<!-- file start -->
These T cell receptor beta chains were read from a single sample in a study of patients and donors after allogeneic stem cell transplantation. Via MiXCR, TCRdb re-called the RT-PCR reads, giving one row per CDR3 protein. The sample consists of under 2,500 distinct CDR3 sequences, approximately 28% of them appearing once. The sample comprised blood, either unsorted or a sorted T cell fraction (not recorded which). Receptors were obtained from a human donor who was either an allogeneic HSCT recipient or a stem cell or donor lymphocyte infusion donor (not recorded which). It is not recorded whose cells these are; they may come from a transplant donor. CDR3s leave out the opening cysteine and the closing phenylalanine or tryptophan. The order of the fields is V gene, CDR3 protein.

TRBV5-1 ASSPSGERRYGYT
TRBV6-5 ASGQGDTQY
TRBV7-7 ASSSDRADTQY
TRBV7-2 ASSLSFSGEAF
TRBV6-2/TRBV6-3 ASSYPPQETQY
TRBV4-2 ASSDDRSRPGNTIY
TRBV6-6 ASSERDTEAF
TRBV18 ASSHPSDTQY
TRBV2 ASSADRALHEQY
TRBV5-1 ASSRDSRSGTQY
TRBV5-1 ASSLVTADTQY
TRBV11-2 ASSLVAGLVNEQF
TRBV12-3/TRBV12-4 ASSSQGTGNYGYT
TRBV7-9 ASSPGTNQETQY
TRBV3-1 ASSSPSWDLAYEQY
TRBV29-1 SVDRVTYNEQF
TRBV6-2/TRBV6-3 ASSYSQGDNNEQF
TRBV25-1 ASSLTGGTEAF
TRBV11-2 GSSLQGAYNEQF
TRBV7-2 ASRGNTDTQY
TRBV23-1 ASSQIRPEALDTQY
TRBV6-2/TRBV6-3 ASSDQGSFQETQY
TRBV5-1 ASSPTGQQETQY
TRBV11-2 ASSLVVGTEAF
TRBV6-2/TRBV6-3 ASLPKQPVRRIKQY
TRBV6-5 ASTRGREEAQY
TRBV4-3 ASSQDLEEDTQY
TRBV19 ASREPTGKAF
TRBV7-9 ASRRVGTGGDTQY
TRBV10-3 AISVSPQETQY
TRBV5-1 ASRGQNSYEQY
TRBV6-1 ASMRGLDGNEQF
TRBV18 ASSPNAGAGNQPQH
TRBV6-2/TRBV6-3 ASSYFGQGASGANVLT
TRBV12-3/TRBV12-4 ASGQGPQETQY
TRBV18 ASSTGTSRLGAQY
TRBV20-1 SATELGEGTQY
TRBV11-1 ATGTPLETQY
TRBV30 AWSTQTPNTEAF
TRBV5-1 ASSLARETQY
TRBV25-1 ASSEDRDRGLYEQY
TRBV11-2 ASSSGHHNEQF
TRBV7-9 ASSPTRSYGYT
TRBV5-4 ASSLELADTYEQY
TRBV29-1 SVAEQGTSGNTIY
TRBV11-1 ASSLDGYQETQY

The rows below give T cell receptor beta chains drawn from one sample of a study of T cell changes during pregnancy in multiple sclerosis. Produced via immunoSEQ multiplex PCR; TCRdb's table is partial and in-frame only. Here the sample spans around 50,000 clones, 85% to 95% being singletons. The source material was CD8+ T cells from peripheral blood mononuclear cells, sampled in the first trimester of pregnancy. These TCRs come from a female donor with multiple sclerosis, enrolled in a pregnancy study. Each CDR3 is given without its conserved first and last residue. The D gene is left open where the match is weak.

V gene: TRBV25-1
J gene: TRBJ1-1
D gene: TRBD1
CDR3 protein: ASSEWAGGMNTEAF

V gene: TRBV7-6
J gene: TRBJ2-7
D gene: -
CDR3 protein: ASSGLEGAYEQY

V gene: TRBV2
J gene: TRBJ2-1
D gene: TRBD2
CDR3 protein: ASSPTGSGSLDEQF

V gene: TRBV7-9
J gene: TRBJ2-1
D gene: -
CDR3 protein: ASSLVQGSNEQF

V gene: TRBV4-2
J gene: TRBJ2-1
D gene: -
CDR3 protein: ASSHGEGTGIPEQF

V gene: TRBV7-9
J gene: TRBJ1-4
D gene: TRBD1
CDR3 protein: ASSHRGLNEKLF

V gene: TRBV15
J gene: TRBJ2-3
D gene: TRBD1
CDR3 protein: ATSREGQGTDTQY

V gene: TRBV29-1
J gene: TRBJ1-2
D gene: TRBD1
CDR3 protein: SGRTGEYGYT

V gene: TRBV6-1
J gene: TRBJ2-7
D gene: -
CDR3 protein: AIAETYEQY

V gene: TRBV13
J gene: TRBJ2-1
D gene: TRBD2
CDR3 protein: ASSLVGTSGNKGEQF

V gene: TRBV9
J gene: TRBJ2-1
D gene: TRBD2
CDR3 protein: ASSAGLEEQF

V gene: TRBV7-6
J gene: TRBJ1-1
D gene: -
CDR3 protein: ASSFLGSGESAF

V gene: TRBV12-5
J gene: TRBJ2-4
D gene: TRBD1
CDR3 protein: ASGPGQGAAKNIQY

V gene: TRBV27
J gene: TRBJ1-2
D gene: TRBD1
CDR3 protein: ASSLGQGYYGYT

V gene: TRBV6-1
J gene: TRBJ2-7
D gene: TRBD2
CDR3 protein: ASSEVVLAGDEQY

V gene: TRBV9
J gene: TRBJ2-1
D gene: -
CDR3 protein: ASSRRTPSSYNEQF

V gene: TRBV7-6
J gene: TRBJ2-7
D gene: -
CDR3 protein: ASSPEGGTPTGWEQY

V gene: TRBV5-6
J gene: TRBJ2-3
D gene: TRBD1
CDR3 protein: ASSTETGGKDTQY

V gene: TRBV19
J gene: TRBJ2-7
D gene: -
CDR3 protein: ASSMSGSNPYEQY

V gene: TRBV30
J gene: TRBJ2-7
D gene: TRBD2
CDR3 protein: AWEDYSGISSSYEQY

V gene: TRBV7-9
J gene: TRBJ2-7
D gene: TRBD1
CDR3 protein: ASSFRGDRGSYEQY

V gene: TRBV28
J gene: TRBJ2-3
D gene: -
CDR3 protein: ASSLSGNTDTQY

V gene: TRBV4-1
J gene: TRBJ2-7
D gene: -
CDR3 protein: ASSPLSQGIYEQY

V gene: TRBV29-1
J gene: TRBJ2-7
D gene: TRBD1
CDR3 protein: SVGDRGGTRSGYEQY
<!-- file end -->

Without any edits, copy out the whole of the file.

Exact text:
These T cell receptor beta chains were read from a single sample in a study of patients and donors after allogeneic stem cell transplantation. Via MiXCR, TCRdb re-called the RT-PCR reads, giving one row per CDR3 protein. The sample consists of under 2,500 distinct CDR3 sequences, approximately 28% of them appearing once. The sample comprised blood, either unsorted or a sorted T cell fraction (not recorded which). Receptors were obtained from a human donor who was either an allogeneic HSCT recipient or a stem cell or donor lymphocyte infusion donor (not recorded which). It is not recorded whose cells these are; they may come from a transplant donor. CDR3s leave out the opening cysteine and the closing phenylalanine or tryptophan. The order of the fields is V gene, CDR3 protein.

TRBV5-1 ASSPSGERRYGYT
TRBV6-5 ASGQGDTQY
TRBV7-7 ASSSDRADTQY
TRBV7-2 ASSLSFSGEAF
TRBV6-2/TRBV6-3 ASSYPPQETQY
TRBV4-2 ASSDDRSRPGNTIY
TRBV6-6 ASSERDTEAF
TRBV18 ASSHPSDTQY
TRBV2 ASSADRALHEQY
TRBV5-1 ASSRDSRSGTQY
TRBV5-1 ASSLVTADTQY
TRBV11-2 ASSLVAGLVNEQF
TRBV12-3/TRBV12-4 ASSSQGTGNYGYT
TRBV7-9 ASSPGTNQETQY
TRBV3-1 ASSSPSWDLAYEQY
TRBV29-1 SVDRVTYNEQF
TRBV6-2/TRBV6-3 ASSYSQGDNNEQF
TRBV25-1 ASSLTGGTEAF
TRBV11-2 GSSLQGAYNEQF
TRBV7-2 ASRGNTDTQY
TRBV23-1 ASSQIRPEALDTQY
TRBV6-2/TRBV6-3 ASSDQGSFQETQY
TRBV5-1 ASSPTGQQETQY
TRBV11-2 ASSLVVGTEAF
TRBV6-2/TRBV6-3 ASLPKQPVRRIKQY
TRBV6-5 ASTRGREEAQY
TRBV4-3 ASSQDLEEDTQY
TRBV19 ASREPTGKAF
TRBV7-9 ASRRVGTGGDTQY
TRBV10-3 AISVSPQETQY
TRBV5-1 ASRGQNSYEQY
TRBV6-1 ASMRGLDGNEQF
TRBV18 ASSPNAGAGNQPQH
TRBV6-2/TRBV6-3 ASSYFGQGASGANVLT
TRBV12-3/TRBV12-4 ASGQGPQETQY
TRBV18 ASSTGTSRLGAQY
TRBV20-1 SATELGEGTQY
TRBV11-1 ATGTPLETQY
TRBV30 AWSTQTPNTEAF
TRBV5-1 ASSLARETQY
TRBV25-1 ASSEDRDRGLYEQY
TRBV11-2 ASSSGHHNEQF
TRBV7-9 ASSPTRSYGYT
TRBV5-4 ASSLELADTYEQY
TRBV29-1 SVAEQGTSGNTIY
TRBV11-1 ASSLDGYQETQY

The rows below give T cell receptor beta chains drawn from one sample of a study of T cell changes during pregnancy in multiple sclerosis. Produced via immunoSEQ multiplex PCR; TCRdb's table is partial and in-frame only. Here the sample spans around 50,000 clones, 85% to 95% being singletons. The source material was CD8+ T cells from peripheral blood mononuclear cells, sampled in the first trimester of pregnancy. These TCRs come from a female donor with multiple sclerosis, enrolled in a pregnancy study. Each CDR3 is given without its conserved first and last residue. The D gene is left open where the match is weak.

V gene: TRBV25-1
J gene: TRBJ1-1
D gene: TRBD1
CDR3 protein: ASSEWAGGMNTEAF

V gene: TRBV7-6
J gene: TRBJ2-7
D gene: -
CDR3 protein: ASSGLEGAYEQY

V gene: TRBV2
J gene: TRBJ2-1
D gene: TRBD2
CDR3 protein: ASSPTGSGSLDEQF

V gene: TRBV7-9
J gene: TRBJ2-1
D gene: -
CDR3 protein: ASSLVQGSNEQF

V gene: TRBV4-2
J gene: TRBJ2-1
D gene: -
CDR3 protein: ASSHGEGTGIPEQF

V gene: TRBV7-9
J gene: TRBJ1-4
D gene: TRBD1
CDR3 protein: ASSHRGLNEKLF

V gene: TRBV15
J gene: TRBJ2-3
D gene: TRBD1
CDR3 protein: ATSREGQGTDTQY

V gene: TRBV29-1
J gene: TRBJ1-2
D gene: TRBD1
CDR3 protein: SGRTGEYGYT

V gene: TRBV6-1
J gene: TRBJ2-7
D gene: -
CDR3 protein: AIAETYEQY

V gene: TRBV13
J gene: TRBJ2-1
D gene: TRBD2
CDR3 protein: ASSLVGTSGNKGEQF

V gene: TRBV9
J gene: TRBJ2-1
D gene: TRBD2
CDR3 protein: ASSAGLEEQF

V gene: TRBV7-6
J gene: TRBJ1-1
D gene: -
CDR3 protein: ASSFLGSGESAF

V gene: TRBV12-5
J gene: TRBJ2-4
D gene: TRBD1
CDR3 protein: ASGPGQGAAKNIQY

V gene: TRBV27
J gene: TRBJ1-2
D gene: TRBD1
CDR3 protein: ASSLGQGYYGYT

V gene: TRBV6-1
J gene: TRBJ2-7
D gene: TRBD2
CDR3 protein: ASSEVVLAGDEQY

V gene: TRBV9
J gene: TRBJ2-1
D gene: -
CDR3 protein: ASSRRTPSSYNEQF

V gene: TRBV7-6
J gene: TRBJ2-7
D gene: -
CDR3 protein: ASSPEGGTPTGWEQY

V gene: TRBV5-6
J gene: TRBJ2-3
D gene: TRBD1
CDR3 protein: ASSTETGGKDTQY

V gene: TRBV19
J gene: TRBJ2-7
D gene: -
CDR3 protein: ASSMSGSNPYEQY

V gene: TRBV30
J gene: TRBJ2-7
D gene: TRBD2
CDR3 protein: AWEDYSGISSSYEQY

V gene: TRBV7-9
J gene: TRBJ2-7
D gene: TRBD1
CDR3 protein: ASSFRGDRGSYEQY

V gene: TRBV28
J gene: TRBJ2-3
D gene: -
CDR3 protein: ASSLSGNTDTQY

V gene: TRBV4-1
J gene: TRBJ2-7
D gene: -
CDR3 protein: ASSPLSQGIYEQY

V gene: TRBV29-1
J gene: TRBJ2-7
D gene: TRBD1
CDR3 protein: SVGDRGGTRSGYEQY